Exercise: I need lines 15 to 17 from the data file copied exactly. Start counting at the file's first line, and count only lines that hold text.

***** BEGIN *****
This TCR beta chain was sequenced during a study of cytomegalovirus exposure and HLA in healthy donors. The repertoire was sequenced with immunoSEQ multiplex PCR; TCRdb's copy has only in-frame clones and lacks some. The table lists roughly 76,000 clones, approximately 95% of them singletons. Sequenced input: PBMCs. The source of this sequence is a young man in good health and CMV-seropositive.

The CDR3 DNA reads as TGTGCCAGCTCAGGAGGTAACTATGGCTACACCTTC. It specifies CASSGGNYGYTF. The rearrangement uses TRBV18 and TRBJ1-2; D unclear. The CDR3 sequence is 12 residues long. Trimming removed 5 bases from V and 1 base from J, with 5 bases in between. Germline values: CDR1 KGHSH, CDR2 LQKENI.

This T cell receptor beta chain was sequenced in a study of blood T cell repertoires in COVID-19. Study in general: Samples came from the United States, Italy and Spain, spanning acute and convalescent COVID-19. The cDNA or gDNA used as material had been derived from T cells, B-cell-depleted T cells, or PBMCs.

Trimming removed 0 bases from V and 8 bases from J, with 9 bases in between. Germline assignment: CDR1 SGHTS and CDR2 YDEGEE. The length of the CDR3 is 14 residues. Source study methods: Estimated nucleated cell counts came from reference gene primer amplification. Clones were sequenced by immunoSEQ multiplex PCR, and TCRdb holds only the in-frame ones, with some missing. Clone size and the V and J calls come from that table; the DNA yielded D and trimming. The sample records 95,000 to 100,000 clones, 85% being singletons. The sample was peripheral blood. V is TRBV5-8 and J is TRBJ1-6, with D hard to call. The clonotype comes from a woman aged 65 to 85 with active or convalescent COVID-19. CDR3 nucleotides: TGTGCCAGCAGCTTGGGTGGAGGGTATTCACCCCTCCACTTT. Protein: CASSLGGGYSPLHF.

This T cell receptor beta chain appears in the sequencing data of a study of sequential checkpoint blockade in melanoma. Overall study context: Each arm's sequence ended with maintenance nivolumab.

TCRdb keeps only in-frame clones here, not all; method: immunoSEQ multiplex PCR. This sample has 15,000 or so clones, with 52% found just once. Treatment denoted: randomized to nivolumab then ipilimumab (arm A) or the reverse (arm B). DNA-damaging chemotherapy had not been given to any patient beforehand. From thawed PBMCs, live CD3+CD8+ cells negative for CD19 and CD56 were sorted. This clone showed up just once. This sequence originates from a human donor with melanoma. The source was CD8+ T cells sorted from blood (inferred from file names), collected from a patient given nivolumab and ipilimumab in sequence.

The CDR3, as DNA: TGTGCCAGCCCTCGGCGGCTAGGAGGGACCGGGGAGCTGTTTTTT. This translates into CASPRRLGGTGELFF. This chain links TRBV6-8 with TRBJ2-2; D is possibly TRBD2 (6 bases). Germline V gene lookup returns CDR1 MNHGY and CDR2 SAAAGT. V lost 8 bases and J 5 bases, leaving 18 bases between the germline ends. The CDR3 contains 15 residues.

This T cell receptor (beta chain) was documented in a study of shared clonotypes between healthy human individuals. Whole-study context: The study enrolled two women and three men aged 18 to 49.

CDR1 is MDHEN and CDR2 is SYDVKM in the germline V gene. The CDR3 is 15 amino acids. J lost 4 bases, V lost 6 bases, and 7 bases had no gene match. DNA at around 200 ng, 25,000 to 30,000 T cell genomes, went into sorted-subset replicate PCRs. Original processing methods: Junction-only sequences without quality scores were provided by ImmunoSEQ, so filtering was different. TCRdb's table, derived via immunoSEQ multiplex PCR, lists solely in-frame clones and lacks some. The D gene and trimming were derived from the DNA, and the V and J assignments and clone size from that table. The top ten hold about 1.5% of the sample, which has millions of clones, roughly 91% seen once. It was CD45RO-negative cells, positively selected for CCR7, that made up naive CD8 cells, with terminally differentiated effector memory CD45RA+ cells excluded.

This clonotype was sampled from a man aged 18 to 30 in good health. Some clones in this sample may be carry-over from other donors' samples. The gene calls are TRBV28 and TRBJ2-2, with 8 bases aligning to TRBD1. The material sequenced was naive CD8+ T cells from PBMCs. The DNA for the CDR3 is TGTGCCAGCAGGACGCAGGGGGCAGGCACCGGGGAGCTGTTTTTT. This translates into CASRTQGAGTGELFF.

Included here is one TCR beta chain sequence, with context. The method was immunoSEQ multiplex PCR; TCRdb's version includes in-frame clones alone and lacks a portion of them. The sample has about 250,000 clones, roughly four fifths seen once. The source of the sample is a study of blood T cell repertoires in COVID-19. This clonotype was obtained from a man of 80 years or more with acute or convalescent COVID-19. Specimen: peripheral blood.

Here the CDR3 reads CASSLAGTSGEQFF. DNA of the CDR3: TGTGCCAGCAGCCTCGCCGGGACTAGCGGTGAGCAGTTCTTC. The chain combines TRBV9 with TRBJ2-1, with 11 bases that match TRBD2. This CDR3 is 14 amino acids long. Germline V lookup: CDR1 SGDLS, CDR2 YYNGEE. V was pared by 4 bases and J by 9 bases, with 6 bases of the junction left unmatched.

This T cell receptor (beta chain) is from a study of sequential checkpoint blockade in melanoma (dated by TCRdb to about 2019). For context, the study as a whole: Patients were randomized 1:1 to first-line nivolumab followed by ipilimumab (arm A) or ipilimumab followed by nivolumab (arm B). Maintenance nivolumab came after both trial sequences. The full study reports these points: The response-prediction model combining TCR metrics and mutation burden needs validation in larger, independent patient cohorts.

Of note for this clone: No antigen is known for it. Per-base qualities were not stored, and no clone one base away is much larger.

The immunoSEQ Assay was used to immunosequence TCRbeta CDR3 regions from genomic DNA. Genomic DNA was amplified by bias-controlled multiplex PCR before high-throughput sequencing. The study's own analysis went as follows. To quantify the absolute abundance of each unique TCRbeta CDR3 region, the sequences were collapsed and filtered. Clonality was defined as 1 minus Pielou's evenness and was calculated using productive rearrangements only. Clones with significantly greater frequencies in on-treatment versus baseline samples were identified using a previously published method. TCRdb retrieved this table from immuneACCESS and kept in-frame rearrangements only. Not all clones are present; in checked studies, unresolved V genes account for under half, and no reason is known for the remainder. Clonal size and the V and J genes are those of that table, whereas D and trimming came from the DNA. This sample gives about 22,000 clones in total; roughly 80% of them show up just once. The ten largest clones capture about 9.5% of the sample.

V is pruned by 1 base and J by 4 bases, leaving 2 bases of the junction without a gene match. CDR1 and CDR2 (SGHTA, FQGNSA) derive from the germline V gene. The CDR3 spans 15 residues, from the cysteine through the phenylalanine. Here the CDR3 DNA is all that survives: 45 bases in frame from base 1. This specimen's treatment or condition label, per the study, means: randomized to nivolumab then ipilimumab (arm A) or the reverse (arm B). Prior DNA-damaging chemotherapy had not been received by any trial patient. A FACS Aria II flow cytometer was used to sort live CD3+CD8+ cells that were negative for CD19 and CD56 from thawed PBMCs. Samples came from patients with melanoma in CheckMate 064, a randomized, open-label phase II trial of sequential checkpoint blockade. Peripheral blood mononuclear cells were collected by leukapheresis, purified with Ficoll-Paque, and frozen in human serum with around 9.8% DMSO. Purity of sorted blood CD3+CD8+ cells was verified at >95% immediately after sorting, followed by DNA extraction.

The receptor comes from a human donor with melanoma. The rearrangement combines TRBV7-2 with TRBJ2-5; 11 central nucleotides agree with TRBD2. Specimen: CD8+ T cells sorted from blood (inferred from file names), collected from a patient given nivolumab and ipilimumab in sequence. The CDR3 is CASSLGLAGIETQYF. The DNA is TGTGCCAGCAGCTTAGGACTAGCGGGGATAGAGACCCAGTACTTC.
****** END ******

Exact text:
The immunoSEQ Assay was used to immunosequence TCRbeta CDR3 regions from genomic DNA. Genomic DNA was amplified by bias-controlled multiplex PCR before high-throughput sequencing. The study's own analysis went as follows. To quantify the absolute abundance of each unique TCRbeta CDR3 region, the sequences were collapsed and filtered. Clonality was defined as 1 minus Pielou's evenness and was calculated using productive rearrangements only. Clones with significantly greater frequencies in on-treatment versus baseline samples were identified using a previously published method. TCRdb retrieved this table from immuneACCESS and kept in-frame rearrangements only. Not all clones are present; in checked studies, unresolved V genes account for under half, and no reason is known for the remainder. Clonal size and the V and J genes are those of that table, whereas D and trimming came from the DNA. This sample gives about 22,000 clones in total; roughly 80% of them show up just once. The ten largest clones capture about 9.5% of the sample.

V is pruned by 1 base and J by 4 bases, leaving 2 bases of the junction without a gene match. CDR1 and CDR2 (SGHTA, FQGNSA) derive from the germline V gene. The CDR3 spans 15 residues, from the cysteine through the phenylalanine. Here the CDR3 DNA is all that survives: 45 bases in frame from base 1. This specimen's treatment or condition label, per the study, means: randomized to nivolumab then ipilimumab (arm A) or the reverse (arm B). Prior DNA-damaging chemotherapy had not been received by any trial patient. A FACS Aria II flow cytometer was used to sort live CD3+CD8+ cells that were negative for CD19 and CD56 from thawed PBMCs. Samples came from patients with melanoma in CheckMate 064, a randomized, open-label phase II trial of sequential checkpoint blockade. Peripheral blood mononuclear cells were collected by leukapheresis, purified with Ficoll-Paque, and frozen in human serum with around 9.8% DMSO. Purity of sorted blood CD3+CD8+ cells was verified at >95% immediately after sorting, followed by DNA extraction.

The receptor comes from a human donor with melanoma. The rearrangement combines TRBV7-2 with TRBJ2-5; 11 central nucleotides agree with TRBD2. Specimen: CD8+ T cells sorted from blood (inferred from file names), collected from a patient given nivolumab and ipilimumab in sequence. The CDR3 is CASSLGLAGIETQYF. The DNA is TGTGCCAGCAGCTTAGGACTAGCGGGGATAGAGACCCAGTACTTC.